A food critic yesterday called for a boycott of Tripod King spicy hot pot (鼎王麻辣鍋) and the group’s other restaurants following a string of scandals involving false advertising.
The restaurant group first became embroiled in allegations of deceptive advertising last month when it was accused of using artificial ingredients in its spicy hot pot, instead of all-natural ones as it touted.
It was followed by charges that the truffle salt that Yan Syuan — the group’s barbecue restaurant in Greater Taichung — claims is produced by its own factory was also a sham. There was no factory that produces the salt with the prized comestibles.
Another affiliated restaurant, Wulao Hot Pot, had also boasted that its signature “ice-cream tofu” was the product of a long-lost technique learned from an elderly Japanese woman. The group’s president admitted it was a fabrication early this month.
Food writer Chang Yu-ting (張瑀庭), accompanied by Democratic Progressive Party Legislator Liu Chien-kuo (劉建國), yesterday joined the chorus of criticism, saying she was once invited to write about and promote the hot-pot restaurant, but decided not to after visiting it.
“I found that the so-called natural [ice-cream] tofu was not what it claimed to be. After questioning the manager, it was disclosed that fish paste was added ‘to suit Taiwanese people’s taste,’” Chang said.
“I wrote on the customer feedback form that ‘the tofu was too fake; the smoothie was too fake. All were full of artificial condiments. Please stop deceiving customers with made-up statements in the advertisement,’ but the restaurant did not make any correction,” she added.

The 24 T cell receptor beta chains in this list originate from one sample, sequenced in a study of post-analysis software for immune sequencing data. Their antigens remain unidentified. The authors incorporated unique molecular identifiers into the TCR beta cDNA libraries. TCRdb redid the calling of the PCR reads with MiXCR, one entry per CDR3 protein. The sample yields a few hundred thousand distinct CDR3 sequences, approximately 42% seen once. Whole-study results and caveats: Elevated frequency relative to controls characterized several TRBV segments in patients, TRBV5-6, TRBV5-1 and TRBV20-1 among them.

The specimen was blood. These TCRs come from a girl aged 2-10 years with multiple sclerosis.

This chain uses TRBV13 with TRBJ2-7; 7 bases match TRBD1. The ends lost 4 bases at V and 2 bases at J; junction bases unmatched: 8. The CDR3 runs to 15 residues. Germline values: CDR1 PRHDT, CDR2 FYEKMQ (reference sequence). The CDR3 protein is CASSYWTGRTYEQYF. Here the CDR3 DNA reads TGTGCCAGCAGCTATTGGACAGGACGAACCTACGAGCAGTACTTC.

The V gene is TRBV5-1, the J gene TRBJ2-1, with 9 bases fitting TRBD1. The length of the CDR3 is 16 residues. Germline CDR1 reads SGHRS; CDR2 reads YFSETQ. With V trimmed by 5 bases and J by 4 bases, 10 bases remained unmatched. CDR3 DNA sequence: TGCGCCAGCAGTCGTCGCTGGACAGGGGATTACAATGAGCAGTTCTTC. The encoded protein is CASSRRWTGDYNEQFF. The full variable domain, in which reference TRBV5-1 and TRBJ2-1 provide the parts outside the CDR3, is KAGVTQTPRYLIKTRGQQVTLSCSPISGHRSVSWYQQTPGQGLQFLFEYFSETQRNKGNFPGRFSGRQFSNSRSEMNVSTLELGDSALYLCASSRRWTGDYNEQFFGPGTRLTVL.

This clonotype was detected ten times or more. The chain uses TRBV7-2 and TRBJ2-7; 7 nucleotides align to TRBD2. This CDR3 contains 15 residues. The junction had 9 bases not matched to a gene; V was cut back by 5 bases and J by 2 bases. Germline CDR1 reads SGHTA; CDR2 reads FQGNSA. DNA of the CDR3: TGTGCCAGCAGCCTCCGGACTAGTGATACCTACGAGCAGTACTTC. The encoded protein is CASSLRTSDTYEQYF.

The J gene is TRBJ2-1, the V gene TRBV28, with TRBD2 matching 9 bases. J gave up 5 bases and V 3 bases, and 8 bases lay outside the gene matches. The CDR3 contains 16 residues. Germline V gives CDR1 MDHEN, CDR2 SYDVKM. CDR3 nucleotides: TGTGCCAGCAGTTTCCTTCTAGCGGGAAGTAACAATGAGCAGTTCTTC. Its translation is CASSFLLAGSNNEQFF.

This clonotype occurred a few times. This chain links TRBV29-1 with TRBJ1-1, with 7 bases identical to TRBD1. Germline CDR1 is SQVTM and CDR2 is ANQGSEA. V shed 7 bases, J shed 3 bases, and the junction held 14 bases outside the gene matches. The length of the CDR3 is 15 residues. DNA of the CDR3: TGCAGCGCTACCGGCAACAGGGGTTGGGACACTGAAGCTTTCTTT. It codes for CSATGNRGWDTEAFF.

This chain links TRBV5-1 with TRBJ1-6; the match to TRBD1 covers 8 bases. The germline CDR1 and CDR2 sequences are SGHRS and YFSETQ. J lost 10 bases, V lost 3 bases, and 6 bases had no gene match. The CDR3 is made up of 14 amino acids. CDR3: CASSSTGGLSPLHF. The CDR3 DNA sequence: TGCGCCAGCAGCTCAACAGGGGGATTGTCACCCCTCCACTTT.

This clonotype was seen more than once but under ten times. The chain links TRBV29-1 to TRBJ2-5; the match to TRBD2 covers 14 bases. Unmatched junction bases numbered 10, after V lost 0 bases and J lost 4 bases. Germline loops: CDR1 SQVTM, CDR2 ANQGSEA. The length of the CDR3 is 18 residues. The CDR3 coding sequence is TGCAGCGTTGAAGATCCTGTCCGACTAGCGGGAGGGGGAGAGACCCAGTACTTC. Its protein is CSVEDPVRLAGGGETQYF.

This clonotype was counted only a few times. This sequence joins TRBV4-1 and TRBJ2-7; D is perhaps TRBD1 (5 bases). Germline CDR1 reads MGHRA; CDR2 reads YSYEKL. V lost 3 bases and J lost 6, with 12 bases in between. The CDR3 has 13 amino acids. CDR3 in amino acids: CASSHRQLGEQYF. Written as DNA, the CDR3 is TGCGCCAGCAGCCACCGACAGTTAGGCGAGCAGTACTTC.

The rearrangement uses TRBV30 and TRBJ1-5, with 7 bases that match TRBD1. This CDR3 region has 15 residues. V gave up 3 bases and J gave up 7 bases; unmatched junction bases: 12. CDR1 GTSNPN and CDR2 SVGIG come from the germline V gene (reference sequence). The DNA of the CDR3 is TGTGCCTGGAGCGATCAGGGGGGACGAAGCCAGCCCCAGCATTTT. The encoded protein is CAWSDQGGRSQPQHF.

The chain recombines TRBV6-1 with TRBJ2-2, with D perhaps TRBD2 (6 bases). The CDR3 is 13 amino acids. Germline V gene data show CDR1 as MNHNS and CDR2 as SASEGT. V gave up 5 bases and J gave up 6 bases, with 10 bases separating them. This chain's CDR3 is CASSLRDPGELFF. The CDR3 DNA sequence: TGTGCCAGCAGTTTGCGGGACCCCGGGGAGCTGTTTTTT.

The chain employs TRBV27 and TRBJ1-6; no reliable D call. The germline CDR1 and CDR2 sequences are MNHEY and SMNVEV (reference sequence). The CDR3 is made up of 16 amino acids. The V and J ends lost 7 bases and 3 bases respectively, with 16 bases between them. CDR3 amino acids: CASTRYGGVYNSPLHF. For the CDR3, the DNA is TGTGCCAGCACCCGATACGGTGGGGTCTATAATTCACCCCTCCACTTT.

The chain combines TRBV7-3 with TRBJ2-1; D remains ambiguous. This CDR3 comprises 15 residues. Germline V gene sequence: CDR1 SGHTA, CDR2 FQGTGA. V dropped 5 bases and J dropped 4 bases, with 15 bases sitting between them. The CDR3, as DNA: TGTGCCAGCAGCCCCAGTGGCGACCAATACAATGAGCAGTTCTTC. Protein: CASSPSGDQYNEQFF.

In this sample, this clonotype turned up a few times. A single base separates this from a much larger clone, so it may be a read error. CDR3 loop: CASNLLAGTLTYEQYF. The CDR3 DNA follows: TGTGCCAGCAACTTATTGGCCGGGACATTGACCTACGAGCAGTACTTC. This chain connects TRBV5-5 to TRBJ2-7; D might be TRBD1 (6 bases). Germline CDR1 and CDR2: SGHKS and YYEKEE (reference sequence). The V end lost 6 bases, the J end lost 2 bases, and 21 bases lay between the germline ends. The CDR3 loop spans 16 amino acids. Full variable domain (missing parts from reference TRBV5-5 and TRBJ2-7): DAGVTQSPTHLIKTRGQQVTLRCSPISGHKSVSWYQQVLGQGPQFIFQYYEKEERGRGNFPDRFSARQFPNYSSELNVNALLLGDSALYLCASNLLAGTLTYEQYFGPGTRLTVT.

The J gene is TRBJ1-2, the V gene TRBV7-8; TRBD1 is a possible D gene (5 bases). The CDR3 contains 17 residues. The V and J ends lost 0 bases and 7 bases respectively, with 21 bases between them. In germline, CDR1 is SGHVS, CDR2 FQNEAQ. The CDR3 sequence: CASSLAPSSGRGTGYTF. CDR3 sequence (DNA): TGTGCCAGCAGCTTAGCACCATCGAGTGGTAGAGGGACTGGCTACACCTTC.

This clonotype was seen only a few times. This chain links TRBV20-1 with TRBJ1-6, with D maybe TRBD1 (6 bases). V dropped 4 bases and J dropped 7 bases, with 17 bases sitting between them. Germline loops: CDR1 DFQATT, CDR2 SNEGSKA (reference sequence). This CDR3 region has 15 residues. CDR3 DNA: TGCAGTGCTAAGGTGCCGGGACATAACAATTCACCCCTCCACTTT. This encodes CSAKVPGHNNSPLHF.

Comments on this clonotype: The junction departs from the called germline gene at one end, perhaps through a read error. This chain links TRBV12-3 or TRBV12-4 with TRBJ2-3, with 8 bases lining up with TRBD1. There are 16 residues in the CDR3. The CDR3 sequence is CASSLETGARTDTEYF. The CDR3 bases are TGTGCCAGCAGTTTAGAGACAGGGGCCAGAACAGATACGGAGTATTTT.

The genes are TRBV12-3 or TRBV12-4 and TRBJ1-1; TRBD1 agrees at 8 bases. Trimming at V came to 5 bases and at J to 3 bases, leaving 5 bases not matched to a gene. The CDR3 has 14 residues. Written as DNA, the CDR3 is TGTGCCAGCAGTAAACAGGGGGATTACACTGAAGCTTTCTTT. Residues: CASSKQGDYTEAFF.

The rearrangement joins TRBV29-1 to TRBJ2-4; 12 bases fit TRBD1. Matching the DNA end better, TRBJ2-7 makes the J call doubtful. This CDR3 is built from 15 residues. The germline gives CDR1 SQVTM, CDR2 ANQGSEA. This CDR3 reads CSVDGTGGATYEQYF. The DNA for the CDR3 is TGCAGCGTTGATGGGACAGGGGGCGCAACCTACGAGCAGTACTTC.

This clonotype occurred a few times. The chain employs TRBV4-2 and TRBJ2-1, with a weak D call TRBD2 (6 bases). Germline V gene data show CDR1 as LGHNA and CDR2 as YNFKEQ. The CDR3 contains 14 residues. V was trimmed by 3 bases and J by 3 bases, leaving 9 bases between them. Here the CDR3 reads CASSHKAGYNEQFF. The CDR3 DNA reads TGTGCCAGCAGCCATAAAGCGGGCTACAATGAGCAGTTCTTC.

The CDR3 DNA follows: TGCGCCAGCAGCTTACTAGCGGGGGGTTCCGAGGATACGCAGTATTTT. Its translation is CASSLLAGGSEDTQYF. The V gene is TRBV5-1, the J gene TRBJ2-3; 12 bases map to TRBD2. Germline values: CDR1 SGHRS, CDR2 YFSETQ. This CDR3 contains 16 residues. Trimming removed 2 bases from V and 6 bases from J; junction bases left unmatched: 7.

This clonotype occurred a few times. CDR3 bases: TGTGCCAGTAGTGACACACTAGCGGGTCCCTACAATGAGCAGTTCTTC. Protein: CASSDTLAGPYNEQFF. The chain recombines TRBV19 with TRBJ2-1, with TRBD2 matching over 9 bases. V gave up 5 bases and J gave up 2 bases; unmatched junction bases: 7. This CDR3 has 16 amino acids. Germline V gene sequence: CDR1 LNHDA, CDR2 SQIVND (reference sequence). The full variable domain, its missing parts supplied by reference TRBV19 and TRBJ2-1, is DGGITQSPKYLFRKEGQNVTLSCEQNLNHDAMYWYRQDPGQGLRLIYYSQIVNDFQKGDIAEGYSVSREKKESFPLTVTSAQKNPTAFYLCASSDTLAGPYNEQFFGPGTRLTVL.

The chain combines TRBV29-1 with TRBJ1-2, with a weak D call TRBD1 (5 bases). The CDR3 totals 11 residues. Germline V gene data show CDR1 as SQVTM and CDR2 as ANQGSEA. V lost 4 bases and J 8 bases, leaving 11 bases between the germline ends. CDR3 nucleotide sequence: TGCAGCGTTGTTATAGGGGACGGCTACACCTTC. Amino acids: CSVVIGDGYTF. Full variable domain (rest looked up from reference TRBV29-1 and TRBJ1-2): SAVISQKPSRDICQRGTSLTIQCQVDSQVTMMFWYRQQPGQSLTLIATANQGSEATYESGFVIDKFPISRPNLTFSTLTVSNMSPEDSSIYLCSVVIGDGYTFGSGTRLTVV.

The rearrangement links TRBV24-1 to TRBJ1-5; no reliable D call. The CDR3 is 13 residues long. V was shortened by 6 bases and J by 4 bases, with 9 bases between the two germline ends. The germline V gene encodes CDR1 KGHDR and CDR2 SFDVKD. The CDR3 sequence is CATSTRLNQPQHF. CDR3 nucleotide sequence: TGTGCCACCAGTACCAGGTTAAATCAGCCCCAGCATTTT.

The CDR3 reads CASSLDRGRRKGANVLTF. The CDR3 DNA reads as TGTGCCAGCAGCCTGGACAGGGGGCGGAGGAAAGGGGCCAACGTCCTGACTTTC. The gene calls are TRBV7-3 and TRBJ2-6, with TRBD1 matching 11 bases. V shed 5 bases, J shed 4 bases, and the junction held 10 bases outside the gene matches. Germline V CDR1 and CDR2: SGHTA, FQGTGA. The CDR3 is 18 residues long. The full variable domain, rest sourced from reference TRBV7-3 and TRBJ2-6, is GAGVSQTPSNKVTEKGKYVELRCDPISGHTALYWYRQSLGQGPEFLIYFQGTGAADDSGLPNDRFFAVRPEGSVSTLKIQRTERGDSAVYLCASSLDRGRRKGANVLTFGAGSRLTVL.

Liu said he felt concerned when he saw people continue to line up at these restaurants and lashed out at the health authority for failing to effectively supervise the central kitchens of food-service companies.
“Food manufacturers and providers, including restaurants like Tripod King, convenience stores, schools, the military, fast-food chains, bakeries or even department store food courts, operate central kitchens to promote efficiency and cost-savings by centralizing procurement and cooking,” Liu said.
“When I asked the relevant ministries who are in charge of these central kitchens and how they are supervised, not one official could provide a definite answer,” he said, adding that he has urged the health authority to announce standard operating procedures for management within three months.
On Thursday, the Consumers’ Foundation slammed the government for giving Tripod King a “light penalty” for false advertising, saying that the NT$3.8 million (US$125,000) fine was nothing compared with the group’s annual revenue of NT$1.3 billion.
The foundation also fumed over the compensation plan the restaurant group has offered — in the form of “discounts and gifts for customers.”
“Cash refunds are not offered, and the restaurant can attract even more customers with its current [compensation] plan — not to mention its ridiculous requirement that customers go back to the outlet they patronized to claim compensation,” it said.